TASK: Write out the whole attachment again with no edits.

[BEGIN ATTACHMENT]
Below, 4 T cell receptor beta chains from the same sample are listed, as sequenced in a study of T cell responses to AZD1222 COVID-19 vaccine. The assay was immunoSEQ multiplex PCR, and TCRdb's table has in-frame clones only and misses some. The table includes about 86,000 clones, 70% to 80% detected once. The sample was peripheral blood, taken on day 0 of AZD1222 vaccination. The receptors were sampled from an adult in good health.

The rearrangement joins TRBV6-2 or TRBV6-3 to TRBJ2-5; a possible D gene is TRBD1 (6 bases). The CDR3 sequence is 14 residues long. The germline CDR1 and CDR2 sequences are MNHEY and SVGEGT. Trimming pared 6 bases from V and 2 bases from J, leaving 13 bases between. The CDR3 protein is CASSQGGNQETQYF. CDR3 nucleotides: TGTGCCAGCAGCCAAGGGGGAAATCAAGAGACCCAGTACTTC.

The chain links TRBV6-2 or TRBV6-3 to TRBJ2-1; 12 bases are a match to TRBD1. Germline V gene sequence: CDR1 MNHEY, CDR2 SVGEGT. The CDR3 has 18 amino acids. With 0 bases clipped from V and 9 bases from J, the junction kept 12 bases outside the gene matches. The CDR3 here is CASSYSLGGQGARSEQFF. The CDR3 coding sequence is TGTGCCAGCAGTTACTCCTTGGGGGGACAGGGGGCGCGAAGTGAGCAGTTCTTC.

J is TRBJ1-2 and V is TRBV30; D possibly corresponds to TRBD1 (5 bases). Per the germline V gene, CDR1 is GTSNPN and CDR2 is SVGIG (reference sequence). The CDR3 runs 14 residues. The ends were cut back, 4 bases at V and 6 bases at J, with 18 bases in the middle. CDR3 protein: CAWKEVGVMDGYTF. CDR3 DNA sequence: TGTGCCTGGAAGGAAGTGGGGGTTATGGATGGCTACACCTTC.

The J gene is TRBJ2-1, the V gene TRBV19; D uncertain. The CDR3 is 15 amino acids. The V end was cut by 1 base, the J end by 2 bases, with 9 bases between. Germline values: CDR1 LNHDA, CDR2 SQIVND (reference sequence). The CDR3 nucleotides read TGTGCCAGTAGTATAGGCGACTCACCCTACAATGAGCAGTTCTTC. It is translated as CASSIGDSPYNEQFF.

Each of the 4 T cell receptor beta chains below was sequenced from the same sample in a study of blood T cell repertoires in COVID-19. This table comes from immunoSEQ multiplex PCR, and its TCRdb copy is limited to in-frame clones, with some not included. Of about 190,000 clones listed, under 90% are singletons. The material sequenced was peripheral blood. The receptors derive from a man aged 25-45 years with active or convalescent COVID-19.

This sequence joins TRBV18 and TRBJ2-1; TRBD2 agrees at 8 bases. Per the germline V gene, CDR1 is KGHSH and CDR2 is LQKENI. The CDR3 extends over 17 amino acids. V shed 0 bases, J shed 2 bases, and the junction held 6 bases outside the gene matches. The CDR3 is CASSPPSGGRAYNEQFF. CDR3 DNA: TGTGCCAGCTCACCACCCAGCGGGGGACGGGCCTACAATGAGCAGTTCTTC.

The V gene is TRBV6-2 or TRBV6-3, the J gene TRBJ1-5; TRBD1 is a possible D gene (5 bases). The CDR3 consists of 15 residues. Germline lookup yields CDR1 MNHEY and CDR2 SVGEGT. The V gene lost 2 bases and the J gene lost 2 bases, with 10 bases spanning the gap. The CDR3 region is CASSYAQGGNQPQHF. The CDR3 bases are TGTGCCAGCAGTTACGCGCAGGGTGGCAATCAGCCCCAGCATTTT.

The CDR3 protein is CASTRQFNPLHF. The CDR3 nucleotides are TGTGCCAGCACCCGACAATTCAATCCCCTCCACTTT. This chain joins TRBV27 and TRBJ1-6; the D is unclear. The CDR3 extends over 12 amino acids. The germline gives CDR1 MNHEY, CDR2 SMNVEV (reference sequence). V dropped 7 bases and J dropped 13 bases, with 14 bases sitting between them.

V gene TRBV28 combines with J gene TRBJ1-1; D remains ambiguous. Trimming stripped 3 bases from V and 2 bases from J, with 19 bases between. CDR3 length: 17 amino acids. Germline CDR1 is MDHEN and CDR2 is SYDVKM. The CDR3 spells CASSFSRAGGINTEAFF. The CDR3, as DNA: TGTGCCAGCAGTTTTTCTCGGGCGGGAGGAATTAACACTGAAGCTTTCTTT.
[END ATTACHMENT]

Below, 4 T cell receptor beta chains from the same sample are listed, as sequenced in a study of T cell responses to AZD1222 COVID-19 vaccine. The assay was immunoSEQ multiplex PCR, and TCRdb's table has in-frame clones only and misses some. The table includes about 86,000 clones, 70% to 80% detected once. The sample was peripheral blood, taken on day 0 of AZD1222 vaccination. The receptors were sampled from an adult in good health.

The rearrangement joins TRBV6-2 or TRBV6-3 to TRBJ2-5; a possible D gene is TRBD1 (6 bases). The CDR3 sequence is 14 residues long. The germline CDR1 and CDR2 sequences are MNHEY and SVGEGT. Trimming pared 6 bases from V and 2 bases from J, leaving 13 bases between. The CDR3 protein is CASSQGGNQETQYF. CDR3 nucleotides: TGTGCCAGCAGCCAAGGGGGAAATCAAGAGACCCAGTACTTC.

The chain links TRBV6-2 or TRBV6-3 to TRBJ2-1; 12 bases are a match to TRBD1. Germline V gene sequence: CDR1 MNHEY, CDR2 SVGEGT. The CDR3 has 18 amino acids. With 0 bases clipped from V and 9 bases from J, the junction kept 12 bases outside the gene matches. The CDR3 here is CASSYSLGGQGARSEQFF. The CDR3 coding sequence is TGTGCCAGCAGTTACTCCTTGGGGGGACAGGGGGCGCGAAGTGAGCAGTTCTTC.

J is TRBJ1-2 and V is TRBV30; D possibly corresponds to TRBD1 (5 bases). Per the germline V gene, CDR1 is GTSNPN and CDR2 is SVGIG (reference sequence). The CDR3 runs 14 residues. The ends were cut back, 4 bases at V and 6 bases at J, with 18 bases in the middle. CDR3 protein: CAWKEVGVMDGYTF. CDR3 DNA sequence: TGTGCCTGGAAGGAAGTGGGGGTTATGGATGGCTACACCTTC.

The J gene is TRBJ2-1, the V gene TRBV19; D uncertain. The CDR3 is 15 amino acids. The V end was cut by 1 base, the J end by 2 bases, with 9 bases between. Germline values: CDR1 LNHDA, CDR2 SQIVND (reference sequence). The CDR3 nucleotides read TGTGCCAGTAGTATAGGCGACTCACCCTACAATGAGCAGTTCTTC. It is translated as CASSIGDSPYNEQFF.

Each of the 4 T cell receptor beta chains below was sequenced from the same sample in a study of blood T cell repertoires in COVID-19. This table comes from immunoSEQ multiplex PCR, and its TCRdb copy is limited to in-frame clones, with some not included. Of about 190,000 clones listed, under 90% are singletons. The material sequenced was peripheral blood. The receptors derive from a man aged 25-45 years with active or convalescent COVID-19.

This sequence joins TRBV18 and TRBJ2-1; TRBD2 agrees at 8 bases. Per the germline V gene, CDR1 is KGHSH and CDR2 is LQKENI. The CDR3 extends over 17 amino acids. V shed 0 bases, J shed 2 bases, and the junction held 6 bases outside the gene matches. The CDR3 is CASSPPSGGRAYNEQFF. CDR3 DNA: TGTGCCAGCTCACCACCCAGCGGGGGACGGGCCTACAATGAGCAGTTCTTC.

The V gene is TRBV6-2 or TRBV6-3, the J gene TRBJ1-5; TRBD1 is a possible D gene (5 bases). The CDR3 consists of 15 residues. Germline lookup yields CDR1 MNHEY and CDR2 SVGEGT. The V gene lost 2 bases and the J gene lost 2 bases, with 10 bases spanning the gap. The CDR3 region is CASSYAQGGNQPQHF. The CDR3 bases are TGTGCCAGCAGTTACGCGCAGGGTGGCAATCAGCCCCAGCATTTT.

The CDR3 protein is CASTRQFNPLHF. The CDR3 nucleotides are TGTGCCAGCACCCGACAATTCAATCCCCTCCACTTT. This chain joins TRBV27 and TRBJ1-6; the D is unclear. The CDR3 extends over 12 amino acids. The germline gives CDR1 MNHEY, CDR2 SMNVEV (reference sequence). V dropped 7 bases and J dropped 13 bases, with 14 bases sitting between them.

V gene TRBV28 combines with J gene TRBJ1-1; D remains ambiguous. Trimming stripped 3 bases from V and 2 bases from J, with 19 bases between. CDR3 length: 17 amino acids. Germline CDR1 is MDHEN and CDR2 is SYDVKM. The CDR3 spells CASSFSRAGGINTEAFF. The CDR3, as DNA: TGTGCCAGCAGTTTTTCTCGGGCGGGAGGAATTAACACTGAAGCTTTCTTT.